I know it’s February, well past the proper amount of time to ruminate on one’s last year, but I came across someone else’s 2012 in books post and felt the urge to write my own. Besides, fellow bookworms never mind book talk.
In 2012 I picked up Stephen King for the real first time. I say the real first time because I read Carrie as a teenager and didn’t feel compelled to read him again until this year. I’d say that’s about a decade gap in between. Nonetheless, I became a voracious King reader, inasmuch as I could be a voracious reader, being kind of slow. In 2012 I read his memoir On Writing (which I think actually compelled me down this path of writing-as-work), followed by Misery, then Full Dark, No Stars, a short story collection that did no worse a job at scaring the bejesus out of me. After that I had to take a break.
I read twenty-four novels in 2012. That’s a decent number. I didn’t finish all of them.
I wanted to like Mil Millington’s Instructions for Living Someone Else’s Life, but I just couldn’t get past the rambling nonsense of his writing. It may work on the internet, but it didn’t translate well into a novel.
The one that surprised me the most was probably Gil Adamson’s The Outlander, a wonderful historical Western set in the Canadian Rocky Mountains. Mary Boulton was probably my favourite character of the year, too. Tied with The Sisters Brothers, but then I really enjoyed my summer of cowboy fiction.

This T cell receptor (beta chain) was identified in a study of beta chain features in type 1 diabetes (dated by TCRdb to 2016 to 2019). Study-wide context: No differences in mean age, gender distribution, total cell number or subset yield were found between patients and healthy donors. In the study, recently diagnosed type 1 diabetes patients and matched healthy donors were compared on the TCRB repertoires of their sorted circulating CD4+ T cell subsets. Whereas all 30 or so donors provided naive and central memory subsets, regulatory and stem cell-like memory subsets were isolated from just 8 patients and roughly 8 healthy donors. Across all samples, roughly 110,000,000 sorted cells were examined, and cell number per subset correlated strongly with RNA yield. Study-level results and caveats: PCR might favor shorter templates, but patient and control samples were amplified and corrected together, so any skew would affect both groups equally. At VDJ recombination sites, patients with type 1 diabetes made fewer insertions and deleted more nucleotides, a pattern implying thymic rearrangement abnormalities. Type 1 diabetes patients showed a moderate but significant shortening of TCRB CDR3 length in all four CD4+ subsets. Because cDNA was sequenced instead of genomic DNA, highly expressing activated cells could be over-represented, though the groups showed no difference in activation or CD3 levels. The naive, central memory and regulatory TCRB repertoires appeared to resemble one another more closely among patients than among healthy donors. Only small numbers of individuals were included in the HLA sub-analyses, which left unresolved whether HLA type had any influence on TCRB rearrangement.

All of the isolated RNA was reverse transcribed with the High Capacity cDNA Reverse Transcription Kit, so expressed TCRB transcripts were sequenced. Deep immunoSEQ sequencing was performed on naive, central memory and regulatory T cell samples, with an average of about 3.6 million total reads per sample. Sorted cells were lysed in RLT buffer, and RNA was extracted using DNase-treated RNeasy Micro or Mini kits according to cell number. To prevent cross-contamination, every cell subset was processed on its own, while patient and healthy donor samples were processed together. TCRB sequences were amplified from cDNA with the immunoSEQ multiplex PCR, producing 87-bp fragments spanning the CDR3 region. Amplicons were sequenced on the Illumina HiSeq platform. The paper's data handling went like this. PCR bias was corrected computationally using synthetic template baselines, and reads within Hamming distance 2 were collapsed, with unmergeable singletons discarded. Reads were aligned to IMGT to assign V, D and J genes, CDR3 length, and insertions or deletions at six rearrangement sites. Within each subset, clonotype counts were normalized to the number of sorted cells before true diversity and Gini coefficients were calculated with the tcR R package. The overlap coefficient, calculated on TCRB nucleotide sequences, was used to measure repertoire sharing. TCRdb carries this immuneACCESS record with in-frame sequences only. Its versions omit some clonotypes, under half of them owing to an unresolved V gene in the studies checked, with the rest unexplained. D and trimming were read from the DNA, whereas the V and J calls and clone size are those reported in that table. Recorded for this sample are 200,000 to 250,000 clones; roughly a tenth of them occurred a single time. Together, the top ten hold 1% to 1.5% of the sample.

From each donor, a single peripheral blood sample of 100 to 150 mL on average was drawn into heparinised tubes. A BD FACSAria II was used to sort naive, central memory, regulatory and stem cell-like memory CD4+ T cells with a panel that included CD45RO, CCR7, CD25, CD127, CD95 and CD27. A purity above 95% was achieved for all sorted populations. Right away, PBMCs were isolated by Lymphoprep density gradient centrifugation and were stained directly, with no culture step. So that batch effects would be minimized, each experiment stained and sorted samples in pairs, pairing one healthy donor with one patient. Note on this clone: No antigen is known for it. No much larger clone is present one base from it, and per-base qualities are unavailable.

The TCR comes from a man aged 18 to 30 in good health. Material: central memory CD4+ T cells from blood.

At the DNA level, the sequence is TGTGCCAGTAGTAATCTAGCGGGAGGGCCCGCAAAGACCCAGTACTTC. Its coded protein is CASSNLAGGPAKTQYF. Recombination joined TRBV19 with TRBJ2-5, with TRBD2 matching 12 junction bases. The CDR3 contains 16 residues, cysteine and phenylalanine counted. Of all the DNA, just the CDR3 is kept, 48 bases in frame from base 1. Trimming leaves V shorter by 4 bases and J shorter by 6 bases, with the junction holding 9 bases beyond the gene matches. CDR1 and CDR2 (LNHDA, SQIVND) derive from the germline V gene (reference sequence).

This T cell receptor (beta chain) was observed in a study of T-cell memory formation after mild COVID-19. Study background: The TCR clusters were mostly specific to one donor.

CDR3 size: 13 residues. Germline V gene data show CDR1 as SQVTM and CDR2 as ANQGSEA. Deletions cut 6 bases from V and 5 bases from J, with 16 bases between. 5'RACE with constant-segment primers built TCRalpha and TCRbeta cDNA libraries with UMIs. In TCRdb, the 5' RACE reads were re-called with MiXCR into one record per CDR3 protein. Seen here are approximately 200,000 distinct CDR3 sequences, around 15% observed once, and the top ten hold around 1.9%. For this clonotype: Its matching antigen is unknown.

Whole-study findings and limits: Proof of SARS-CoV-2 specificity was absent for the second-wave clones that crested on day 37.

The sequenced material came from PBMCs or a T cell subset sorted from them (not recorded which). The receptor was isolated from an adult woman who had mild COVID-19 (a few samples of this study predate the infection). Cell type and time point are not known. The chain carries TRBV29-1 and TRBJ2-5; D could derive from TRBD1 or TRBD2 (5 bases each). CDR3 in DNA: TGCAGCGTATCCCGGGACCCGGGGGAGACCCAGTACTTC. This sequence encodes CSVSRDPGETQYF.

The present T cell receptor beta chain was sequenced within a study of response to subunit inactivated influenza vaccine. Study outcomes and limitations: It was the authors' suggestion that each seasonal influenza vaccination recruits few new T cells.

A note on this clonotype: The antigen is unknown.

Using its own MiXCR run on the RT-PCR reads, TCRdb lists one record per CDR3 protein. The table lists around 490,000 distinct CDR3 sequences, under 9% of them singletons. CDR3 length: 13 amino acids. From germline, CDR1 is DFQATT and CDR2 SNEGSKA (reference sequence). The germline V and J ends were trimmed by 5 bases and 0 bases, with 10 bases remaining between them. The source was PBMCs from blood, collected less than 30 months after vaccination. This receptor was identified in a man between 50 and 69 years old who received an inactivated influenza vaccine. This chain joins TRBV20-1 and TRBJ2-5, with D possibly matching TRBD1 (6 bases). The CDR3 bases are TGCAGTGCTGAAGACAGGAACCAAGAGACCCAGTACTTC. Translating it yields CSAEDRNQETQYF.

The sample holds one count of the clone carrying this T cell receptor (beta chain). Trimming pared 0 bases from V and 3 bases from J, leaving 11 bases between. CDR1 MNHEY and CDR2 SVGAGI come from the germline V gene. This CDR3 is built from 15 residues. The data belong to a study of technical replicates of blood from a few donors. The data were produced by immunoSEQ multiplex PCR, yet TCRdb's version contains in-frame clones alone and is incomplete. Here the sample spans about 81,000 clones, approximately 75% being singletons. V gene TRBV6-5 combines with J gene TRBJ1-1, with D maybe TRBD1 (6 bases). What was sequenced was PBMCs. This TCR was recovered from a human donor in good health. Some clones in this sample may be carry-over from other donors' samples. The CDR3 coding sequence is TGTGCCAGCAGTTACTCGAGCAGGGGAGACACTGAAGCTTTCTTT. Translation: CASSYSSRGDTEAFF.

I also got into memoirs and non-fiction in 2012 more than I ever have before. After David Rakoff passed away in August, I wanted to explore his writing and found the humour of Half Empty inspring, even if they are a collection of pessimistic essays. The cancer that Rakoff wrote about in this last release is what ultimately killed him last year. Similarly, I read Nora Ephron’s I Remember Nothing after she passed away in June. It was eerie to read her musings on death. In a way it was like hearing the voices of ghosts inside my head.
Seeing as it’s now February, I feel like this state of my bookshelf can include what I’ve currently read.
My 2013 has begun in a decidedly Canadian vein with Tamara Faith Berger’s (weird) Maidenhead and Andrew Pyper’s The Killing Circle (a lesser Stephen King attempt set in Toronto, which was cool.)
I’m attempting a Virginia Woolf right now, my first one, and I’m finding it hard to concentrate. The writing is stream of conscious and the language is just antiquated enough that it’s boring. Sadly. I want to like Virgina Woolf, but maybe I just like her more as a character in someone else’s fiction.
And, on the other side of the coin, I’m reading a Georgette Heyer because why not?